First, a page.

Date posted: June 24, 2013
Around 22 years ago, Fethullah Gülen said, “The day will come when you will no longer fit into the stadiums.” In fact, it turned out to be true. The Turkish Olympiad, which began in 2003 with young people from 17 different countries, has grown to the point that this year we hosted 2,000 students from 140 countries. The Olympiad came to an end in Istanbul with a magnificent final ceremony.
The first stop in Anatolia for these “children of Turkish” was in Izmir, at the cultural festival held there. İzmir residents were happily surprised to see young Africans dressed in their countries’ traditional clothing but speaking in Turkish in the city center’s Kemeraltı market. In the end, İzmir embraced these young guests from all over the world. It was interesting to watch the young people walking along İzmir’s seashore “kordon,” bargaining with shop owners in Turkish, seeing species of fish they weren’t familiar with and looking at the city’s famous clock tower, with all its pigeons.
Later that evening, of course, they brought city residents a night of Turkish song that would not soon be forgotten. After Izmir, the young people traveled on to Ankara’s Kızılcahamam, where they were warmly welcomed as if they were the city’s own children. At the same time, they were preparing for the Olympiad’s elimination rounds. The generally bureaucratic atmosphere of Ankara was softened — if only for a while — by the presence of these young guests, who visited the Turkish Parliament, the Supreme Court of Appeals and the Ankara Train Station.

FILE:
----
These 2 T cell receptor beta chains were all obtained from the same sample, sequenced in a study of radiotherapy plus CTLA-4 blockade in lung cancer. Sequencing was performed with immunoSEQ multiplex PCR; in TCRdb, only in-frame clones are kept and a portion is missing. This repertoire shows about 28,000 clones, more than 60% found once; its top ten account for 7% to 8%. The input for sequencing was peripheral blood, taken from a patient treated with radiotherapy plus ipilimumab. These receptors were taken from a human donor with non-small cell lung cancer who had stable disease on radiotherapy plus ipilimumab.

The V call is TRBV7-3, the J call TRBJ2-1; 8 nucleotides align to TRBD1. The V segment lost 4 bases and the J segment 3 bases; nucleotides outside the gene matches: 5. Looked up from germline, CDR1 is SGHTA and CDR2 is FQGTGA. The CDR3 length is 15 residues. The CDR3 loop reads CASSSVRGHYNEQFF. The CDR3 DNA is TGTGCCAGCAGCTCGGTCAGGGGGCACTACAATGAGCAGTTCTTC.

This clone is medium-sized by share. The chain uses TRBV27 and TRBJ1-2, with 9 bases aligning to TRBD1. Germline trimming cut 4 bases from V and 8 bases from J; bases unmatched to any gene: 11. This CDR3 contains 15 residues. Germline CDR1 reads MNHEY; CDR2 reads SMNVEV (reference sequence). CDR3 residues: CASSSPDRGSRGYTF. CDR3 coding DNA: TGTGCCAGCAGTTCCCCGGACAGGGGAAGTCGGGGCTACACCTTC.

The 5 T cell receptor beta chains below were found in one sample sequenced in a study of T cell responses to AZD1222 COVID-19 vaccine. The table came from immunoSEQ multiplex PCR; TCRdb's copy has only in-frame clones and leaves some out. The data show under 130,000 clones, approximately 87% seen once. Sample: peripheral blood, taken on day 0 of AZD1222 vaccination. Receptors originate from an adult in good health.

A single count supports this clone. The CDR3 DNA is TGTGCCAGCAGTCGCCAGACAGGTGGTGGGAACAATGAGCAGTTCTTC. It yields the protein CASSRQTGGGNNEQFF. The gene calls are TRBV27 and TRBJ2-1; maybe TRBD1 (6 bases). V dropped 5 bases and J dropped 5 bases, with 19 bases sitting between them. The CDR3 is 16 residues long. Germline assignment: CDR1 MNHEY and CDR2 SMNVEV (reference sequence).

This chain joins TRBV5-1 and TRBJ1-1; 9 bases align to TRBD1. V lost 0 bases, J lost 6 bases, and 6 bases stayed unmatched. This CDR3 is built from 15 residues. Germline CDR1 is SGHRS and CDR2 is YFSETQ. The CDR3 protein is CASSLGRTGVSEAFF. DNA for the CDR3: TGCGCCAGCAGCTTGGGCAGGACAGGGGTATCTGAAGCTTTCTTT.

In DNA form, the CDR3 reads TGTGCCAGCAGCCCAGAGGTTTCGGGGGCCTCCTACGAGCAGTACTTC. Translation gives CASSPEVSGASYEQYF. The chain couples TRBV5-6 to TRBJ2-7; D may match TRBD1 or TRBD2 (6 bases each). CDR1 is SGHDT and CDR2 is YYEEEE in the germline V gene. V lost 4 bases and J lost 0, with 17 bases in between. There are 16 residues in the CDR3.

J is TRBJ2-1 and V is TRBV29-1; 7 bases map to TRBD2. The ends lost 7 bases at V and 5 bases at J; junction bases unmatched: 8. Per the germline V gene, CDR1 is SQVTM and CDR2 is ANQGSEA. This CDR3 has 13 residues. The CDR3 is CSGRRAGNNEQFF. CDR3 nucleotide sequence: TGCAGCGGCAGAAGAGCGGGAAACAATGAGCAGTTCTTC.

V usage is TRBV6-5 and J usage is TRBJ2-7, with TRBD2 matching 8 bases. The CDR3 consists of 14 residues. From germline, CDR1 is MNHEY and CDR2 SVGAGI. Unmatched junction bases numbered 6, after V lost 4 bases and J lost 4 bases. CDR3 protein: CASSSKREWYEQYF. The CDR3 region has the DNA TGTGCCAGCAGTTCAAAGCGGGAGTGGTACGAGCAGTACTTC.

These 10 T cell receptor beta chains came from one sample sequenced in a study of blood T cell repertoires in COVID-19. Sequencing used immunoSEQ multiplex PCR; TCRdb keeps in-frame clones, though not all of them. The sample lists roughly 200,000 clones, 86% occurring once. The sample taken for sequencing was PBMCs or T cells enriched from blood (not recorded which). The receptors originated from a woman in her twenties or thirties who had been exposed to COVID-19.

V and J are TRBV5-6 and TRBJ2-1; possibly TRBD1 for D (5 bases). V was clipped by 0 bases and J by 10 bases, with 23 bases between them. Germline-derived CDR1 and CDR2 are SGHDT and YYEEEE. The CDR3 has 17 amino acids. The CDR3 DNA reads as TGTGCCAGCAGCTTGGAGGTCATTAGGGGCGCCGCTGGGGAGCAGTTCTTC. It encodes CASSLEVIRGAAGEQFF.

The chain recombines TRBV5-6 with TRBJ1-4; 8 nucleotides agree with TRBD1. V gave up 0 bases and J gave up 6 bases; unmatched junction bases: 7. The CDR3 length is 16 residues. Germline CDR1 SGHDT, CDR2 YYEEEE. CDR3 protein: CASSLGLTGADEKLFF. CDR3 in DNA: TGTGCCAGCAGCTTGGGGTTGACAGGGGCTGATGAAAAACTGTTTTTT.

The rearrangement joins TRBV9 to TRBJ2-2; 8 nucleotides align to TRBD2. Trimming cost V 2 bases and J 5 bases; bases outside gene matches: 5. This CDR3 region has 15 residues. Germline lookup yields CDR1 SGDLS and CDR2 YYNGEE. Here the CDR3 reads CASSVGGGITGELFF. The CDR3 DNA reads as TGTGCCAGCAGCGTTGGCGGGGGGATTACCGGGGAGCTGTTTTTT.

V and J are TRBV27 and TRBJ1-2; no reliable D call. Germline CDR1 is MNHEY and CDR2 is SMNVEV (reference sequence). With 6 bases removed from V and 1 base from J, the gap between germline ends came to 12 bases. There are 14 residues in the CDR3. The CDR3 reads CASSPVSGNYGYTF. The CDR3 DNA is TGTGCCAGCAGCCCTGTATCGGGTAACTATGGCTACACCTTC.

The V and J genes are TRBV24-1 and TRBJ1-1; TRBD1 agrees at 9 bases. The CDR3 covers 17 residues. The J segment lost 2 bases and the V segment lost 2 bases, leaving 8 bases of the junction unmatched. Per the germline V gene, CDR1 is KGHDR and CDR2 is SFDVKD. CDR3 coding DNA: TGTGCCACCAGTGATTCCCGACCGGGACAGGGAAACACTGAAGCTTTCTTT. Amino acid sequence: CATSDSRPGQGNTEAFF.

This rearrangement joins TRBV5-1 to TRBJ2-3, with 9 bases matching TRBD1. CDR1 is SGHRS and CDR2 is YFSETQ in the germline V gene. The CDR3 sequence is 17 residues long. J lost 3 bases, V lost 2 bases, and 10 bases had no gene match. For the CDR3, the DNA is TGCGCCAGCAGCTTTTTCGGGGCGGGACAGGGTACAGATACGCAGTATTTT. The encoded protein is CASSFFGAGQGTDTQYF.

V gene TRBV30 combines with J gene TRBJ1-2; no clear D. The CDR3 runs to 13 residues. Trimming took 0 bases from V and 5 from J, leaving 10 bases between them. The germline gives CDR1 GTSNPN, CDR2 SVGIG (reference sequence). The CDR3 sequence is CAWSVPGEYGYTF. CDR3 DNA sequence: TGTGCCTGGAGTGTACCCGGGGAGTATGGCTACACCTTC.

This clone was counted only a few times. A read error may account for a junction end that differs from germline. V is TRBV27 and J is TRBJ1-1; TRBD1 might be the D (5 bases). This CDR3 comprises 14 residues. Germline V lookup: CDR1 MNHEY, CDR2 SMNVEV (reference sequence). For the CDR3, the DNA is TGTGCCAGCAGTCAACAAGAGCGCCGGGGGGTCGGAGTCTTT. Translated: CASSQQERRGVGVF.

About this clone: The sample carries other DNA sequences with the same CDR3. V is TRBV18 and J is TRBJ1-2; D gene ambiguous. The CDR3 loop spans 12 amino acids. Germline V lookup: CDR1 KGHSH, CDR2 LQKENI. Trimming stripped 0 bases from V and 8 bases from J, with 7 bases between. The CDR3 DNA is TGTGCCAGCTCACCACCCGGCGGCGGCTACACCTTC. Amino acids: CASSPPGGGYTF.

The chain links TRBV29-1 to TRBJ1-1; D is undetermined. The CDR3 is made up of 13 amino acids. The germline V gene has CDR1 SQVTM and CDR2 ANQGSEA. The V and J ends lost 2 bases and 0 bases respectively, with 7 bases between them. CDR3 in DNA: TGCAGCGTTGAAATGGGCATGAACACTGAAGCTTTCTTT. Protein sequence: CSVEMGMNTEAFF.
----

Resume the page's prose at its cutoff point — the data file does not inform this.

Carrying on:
In Bursa, these young guests began their journey with a ride on a sea bus. They ate Iskender kebab and performed for the many Bursa city residents who filled the local Ataturk Stadium. The unparalleled beauty of Bodrum, in the meantime, captivated the young people. And the Turkish songs and poetry they performed in the Bodrum Amphitheater attracted, perhaps, more guests than the theater had ever seen before.
In the end, the young people arrived in Istanbul for the Olympiad finals. It was almost time for their farewells. The energy of the song contest winner, Martin Yordanov of Bulgaria, was incredible; he seemed to fly all over the stage and won the hearts of jury members Ajda Pekkan and Orhan Gencebay as well as others on the jury. Of course, it wasn’t just the jury that was captivated; so were the many members of the audience, and the millions watching on television screens everywhere. And so these cultural ambassadors left us with memories that will last forever. At the airport, the sad farewells between Angel Lazaro and his friends from Thailand were akin to the most melancholic of songs. They met as competitors in a single language — Turkish — but parted ways as friends for life.
Source: TodaysZaman , 23June2013